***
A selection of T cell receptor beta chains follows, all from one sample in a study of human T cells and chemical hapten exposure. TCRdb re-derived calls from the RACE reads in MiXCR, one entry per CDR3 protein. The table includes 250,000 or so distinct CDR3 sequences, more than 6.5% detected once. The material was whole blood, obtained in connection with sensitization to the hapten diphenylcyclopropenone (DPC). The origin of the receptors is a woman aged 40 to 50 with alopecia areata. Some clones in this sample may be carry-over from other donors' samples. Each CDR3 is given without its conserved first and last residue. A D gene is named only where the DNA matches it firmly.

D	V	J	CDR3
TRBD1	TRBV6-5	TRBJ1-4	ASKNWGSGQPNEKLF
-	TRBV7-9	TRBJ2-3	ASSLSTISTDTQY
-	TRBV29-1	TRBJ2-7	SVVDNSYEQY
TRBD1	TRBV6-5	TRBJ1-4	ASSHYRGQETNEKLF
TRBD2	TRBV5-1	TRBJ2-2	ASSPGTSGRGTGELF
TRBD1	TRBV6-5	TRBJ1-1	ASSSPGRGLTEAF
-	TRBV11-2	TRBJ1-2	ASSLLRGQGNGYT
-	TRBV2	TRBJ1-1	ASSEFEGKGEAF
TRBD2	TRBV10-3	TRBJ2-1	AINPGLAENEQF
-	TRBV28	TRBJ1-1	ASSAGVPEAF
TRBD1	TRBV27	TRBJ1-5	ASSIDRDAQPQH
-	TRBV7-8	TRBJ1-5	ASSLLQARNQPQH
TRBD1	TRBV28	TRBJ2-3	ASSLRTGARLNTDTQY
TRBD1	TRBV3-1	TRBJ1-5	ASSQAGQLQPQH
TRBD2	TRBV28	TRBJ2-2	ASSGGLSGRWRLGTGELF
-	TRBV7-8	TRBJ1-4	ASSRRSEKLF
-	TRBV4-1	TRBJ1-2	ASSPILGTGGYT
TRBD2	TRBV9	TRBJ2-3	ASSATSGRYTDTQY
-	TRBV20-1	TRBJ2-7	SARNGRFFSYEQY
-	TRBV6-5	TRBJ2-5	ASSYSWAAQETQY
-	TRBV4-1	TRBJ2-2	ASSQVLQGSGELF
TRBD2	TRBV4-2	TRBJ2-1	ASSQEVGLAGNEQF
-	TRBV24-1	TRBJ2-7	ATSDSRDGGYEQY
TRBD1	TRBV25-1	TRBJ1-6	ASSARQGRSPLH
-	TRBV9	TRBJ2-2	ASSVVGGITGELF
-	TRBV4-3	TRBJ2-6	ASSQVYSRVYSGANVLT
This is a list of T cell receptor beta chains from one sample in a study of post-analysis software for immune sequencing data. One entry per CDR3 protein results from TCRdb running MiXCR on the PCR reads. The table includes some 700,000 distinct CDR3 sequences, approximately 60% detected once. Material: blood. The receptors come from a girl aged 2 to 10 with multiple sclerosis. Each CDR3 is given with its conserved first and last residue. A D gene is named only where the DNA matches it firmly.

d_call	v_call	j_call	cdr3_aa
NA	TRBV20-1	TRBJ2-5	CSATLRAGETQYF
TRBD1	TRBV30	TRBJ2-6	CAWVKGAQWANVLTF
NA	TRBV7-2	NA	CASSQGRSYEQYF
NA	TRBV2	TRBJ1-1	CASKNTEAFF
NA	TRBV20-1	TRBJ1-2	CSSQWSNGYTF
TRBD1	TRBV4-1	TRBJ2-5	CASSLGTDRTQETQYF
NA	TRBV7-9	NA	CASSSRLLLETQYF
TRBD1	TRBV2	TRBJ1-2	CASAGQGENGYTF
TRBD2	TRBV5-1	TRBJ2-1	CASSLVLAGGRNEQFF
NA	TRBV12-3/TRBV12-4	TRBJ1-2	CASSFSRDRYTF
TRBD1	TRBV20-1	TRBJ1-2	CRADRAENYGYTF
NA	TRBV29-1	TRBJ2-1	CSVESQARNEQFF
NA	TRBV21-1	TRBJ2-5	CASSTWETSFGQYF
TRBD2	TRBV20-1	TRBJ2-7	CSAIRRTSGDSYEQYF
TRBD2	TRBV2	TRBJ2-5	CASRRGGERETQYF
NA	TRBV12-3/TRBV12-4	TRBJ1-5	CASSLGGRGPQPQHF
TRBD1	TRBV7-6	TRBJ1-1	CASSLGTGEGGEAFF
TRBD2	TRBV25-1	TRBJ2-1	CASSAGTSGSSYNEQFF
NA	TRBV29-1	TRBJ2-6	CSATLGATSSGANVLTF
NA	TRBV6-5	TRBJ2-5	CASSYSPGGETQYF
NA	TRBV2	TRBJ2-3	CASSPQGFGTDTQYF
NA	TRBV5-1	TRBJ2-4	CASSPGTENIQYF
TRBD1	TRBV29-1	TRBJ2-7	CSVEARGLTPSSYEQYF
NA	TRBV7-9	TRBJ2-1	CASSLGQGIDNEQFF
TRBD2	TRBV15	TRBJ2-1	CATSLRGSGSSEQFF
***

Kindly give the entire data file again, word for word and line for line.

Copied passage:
A selection of T cell receptor beta chains follows, all from one sample in a study of human T cells and chemical hapten exposure. TCRdb re-derived calls from the RACE reads in MiXCR, one entry per CDR3 protein. The table includes 250,000 or so distinct CDR3 sequences, more than 6.5% detected once. The material was whole blood, obtained in connection with sensitization to the hapten diphenylcyclopropenone (DPC). The origin of the receptors is a woman aged 40 to 50 with alopecia areata. Some clones in this sample may be carry-over from other donors' samples. Each CDR3 is given without its conserved first and last residue. A D gene is named only where the DNA matches it firmly.

D	V	J	CDR3
TRBD1	TRBV6-5	TRBJ1-4	ASKNWGSGQPNEKLF
-	TRBV7-9	TRBJ2-3	ASSLSTISTDTQY
-	TRBV29-1	TRBJ2-7	SVVDNSYEQY
TRBD1	TRBV6-5	TRBJ1-4	ASSHYRGQETNEKLF
TRBD2	TRBV5-1	TRBJ2-2	ASSPGTSGRGTGELF
TRBD1	TRBV6-5	TRBJ1-1	ASSSPGRGLTEAF
-	TRBV11-2	TRBJ1-2	ASSLLRGQGNGYT
-	TRBV2	TRBJ1-1	ASSEFEGKGEAF
TRBD2	TRBV10-3	TRBJ2-1	AINPGLAENEQF
-	TRBV28	TRBJ1-1	ASSAGVPEAF
TRBD1	TRBV27	TRBJ1-5	ASSIDRDAQPQH
-	TRBV7-8	TRBJ1-5	ASSLLQARNQPQH
TRBD1	TRBV28	TRBJ2-3	ASSLRTGARLNTDTQY
TRBD1	TRBV3-1	TRBJ1-5	ASSQAGQLQPQH
TRBD2	TRBV28	TRBJ2-2	ASSGGLSGRWRLGTGELF
-	TRBV7-8	TRBJ1-4	ASSRRSEKLF
-	TRBV4-1	TRBJ1-2	ASSPILGTGGYT
TRBD2	TRBV9	TRBJ2-3	ASSATSGRYTDTQY
-	TRBV20-1	TRBJ2-7	SARNGRFFSYEQY
-	TRBV6-5	TRBJ2-5	ASSYSWAAQETQY
-	TRBV4-1	TRBJ2-2	ASSQVLQGSGELF
TRBD2	TRBV4-2	TRBJ2-1	ASSQEVGLAGNEQF
-	TRBV24-1	TRBJ2-7	ATSDSRDGGYEQY
TRBD1	TRBV25-1	TRBJ1-6	ASSARQGRSPLH
-	TRBV9	TRBJ2-2	ASSVVGGITGELF
-	TRBV4-3	TRBJ2-6	ASSQVYSRVYSGANVLT
This is a list of T cell receptor beta chains from one sample in a study of post-analysis software for immune sequencing data. One entry per CDR3 protein results from TCRdb running MiXCR on the PCR reads. The table includes some 700,000 distinct CDR3 sequences, approximately 60% detected once. Material: blood. The receptors come from a girl aged 2 to 10 with multiple sclerosis. Each CDR3 is given with its conserved first and last residue. A D gene is named only where the DNA matches it firmly.

d_call	v_call	j_call	cdr3_aa
NA	TRBV20-1	TRBJ2-5	CSATLRAGETQYF
TRBD1	TRBV30	TRBJ2-6	CAWVKGAQWANVLTF
NA	TRBV7-2	NA	CASSQGRSYEQYF
NA	TRBV2	TRBJ1-1	CASKNTEAFF
NA	TRBV20-1	TRBJ1-2	CSSQWSNGYTF
TRBD1	TRBV4-1	TRBJ2-5	CASSLGTDRTQETQYF
NA	TRBV7-9	NA	CASSSRLLLETQYF
TRBD1	TRBV2	TRBJ1-2	CASAGQGENGYTF
TRBD2	TRBV5-1	TRBJ2-1	CASSLVLAGGRNEQFF
NA	TRBV12-3/TRBV12-4	TRBJ1-2	CASSFSRDRYTF
TRBD1	TRBV20-1	TRBJ1-2	CRADRAENYGYTF
NA	TRBV29-1	TRBJ2-1	CSVESQARNEQFF
NA	TRBV21-1	TRBJ2-5	CASSTWETSFGQYF
TRBD2	TRBV20-1	TRBJ2-7	CSAIRRTSGDSYEQYF
TRBD2	TRBV2	TRBJ2-5	CASRRGGERETQYF
NA	TRBV12-3/TRBV12-4	TRBJ1-5	CASSLGGRGPQPQHF
TRBD1	TRBV7-6	TRBJ1-1	CASSLGTGEGGEAFF
TRBD2	TRBV25-1	TRBJ2-1	CASSAGTSGSSYNEQFF
NA	TRBV29-1	TRBJ2-6	CSATLGATSSGANVLTF
NA	TRBV6-5	TRBJ2-5	CASSYSPGGETQYF
NA	TRBV2	TRBJ2-3	CASSPQGFGTDTQYF
NA	TRBV5-1	TRBJ2-4	CASSPGTENIQYF
TRBD1	TRBV29-1	TRBJ2-7	CSVEARGLTPSSYEQYF
NA	TRBV7-9	TRBJ2-1	CASSLGQGIDNEQFF
TRBD2	TRBV15	TRBJ2-1	CATSLRGSGSSEQFF